My experience with Azure Functions so far
This is a post about Azure Functions – the new “serverless” computing feature from Microsoft currently in Preview. I was introduced to Functions (WebJobs vNext at the time) back in February as part of an insider preview for Microsoft MVPs. Having read a bit about AWS Lambdas, I had great expectations to Functions. During the last couple of months, I’ve played with Functions a couple of times in the hopes of finding a better solution of scaling service bus consumers on my startup elmah.io. When I tried out the Functions preview a couple of months ago, I were disappointed with the poor user experience and the constant flow of error messages in the portal.
Today I gave Functions another try and probably spread my excitement a bit early on Twitter:
Playing with Azure Functions for the third time today. Finally feels stable and offering the features that I need (besides point-to-site).
— Thomas Ardal (@ThomasArdal) October 13, 2016
My conclusion still is that Functions aren’t ready for production. You may think “well yeah, it says Preview on the website”. And you’re right. You should probably never use Preview software in production, but I think that other Preview services on Azure have worked quite well actually.
Here are my comments about Functions so far.
- I don’t understand why Functions needs their own dedicated site (functions.azure.com). Everything else is located around the Portal and even though the functions UI is integrated on the Portal, it feels weird navigating between the two UI’s. I hope this is something that will change in the future. What’s even worse is, that if you create functions on the functions subdomain, a lot of choices about resource group and storage account aren’t available.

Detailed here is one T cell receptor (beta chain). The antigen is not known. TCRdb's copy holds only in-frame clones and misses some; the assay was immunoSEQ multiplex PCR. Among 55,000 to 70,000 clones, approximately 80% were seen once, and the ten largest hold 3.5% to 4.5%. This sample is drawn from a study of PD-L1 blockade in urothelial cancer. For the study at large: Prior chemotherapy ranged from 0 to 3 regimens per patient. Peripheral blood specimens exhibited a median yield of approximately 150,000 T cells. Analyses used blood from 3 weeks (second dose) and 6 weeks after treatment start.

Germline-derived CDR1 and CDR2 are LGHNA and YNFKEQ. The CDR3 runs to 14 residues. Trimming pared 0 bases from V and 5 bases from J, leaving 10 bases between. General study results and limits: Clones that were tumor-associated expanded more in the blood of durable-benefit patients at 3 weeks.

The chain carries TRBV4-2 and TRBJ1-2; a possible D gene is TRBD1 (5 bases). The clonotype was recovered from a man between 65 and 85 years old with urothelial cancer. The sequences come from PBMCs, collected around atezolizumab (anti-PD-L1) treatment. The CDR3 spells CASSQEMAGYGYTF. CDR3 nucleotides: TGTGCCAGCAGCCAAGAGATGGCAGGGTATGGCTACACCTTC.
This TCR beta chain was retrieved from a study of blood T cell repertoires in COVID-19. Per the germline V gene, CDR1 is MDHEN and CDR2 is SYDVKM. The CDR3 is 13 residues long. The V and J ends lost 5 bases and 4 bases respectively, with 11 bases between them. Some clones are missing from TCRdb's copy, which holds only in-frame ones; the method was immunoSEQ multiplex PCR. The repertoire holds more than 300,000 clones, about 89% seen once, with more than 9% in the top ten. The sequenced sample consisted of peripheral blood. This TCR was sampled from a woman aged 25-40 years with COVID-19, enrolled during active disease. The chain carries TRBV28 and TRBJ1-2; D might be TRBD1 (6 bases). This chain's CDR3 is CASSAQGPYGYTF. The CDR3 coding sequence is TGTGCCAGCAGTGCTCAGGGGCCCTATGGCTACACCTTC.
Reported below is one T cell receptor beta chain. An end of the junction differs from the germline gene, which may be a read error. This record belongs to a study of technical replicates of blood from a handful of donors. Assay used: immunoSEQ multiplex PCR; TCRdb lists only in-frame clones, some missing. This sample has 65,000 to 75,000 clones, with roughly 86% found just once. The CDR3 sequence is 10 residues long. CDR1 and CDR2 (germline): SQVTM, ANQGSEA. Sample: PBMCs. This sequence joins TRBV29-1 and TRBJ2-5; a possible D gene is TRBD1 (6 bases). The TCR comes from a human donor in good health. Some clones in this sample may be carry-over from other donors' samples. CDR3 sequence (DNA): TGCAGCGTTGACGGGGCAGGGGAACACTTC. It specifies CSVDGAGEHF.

- Functions still feel unstable. Not as bad as a couple of months ago, but I still received weird error messages in the UI from time to time.
- There’s no tool support what so ever. Implementing Functions happens in a textbox in the portal. You can use Visual Studio to edit the JSON files and make automatic deployments with Kudo (like web apps), but there’s no help creating a function inside Visual Studio. Microsoft reported on Twitter, that tool support will arrive in the next version of VS, though. Being able to install NuGet packages in a Function is a must have and that is only possible by manually adding a Project.json file.
- Point-to-site VPN isn’t supported in the dynamic plan on Functions. This means that you won’t be able to communicate securely from a Function to a virtual network on Azure. I know that we har shifting against serverless architectures, but most companies still have virtual machines running why this is essential. At least to me.
Listing all of the bad things, sort of give the impression that I don’t like Functions. That’s not the case, though. I believe that Functions will be HUGE. Very much looking forward to the RTM. As usual, Microsoft are very active on Twitter and all of my answers and frustrations were answered by either Azure Support or MS employees.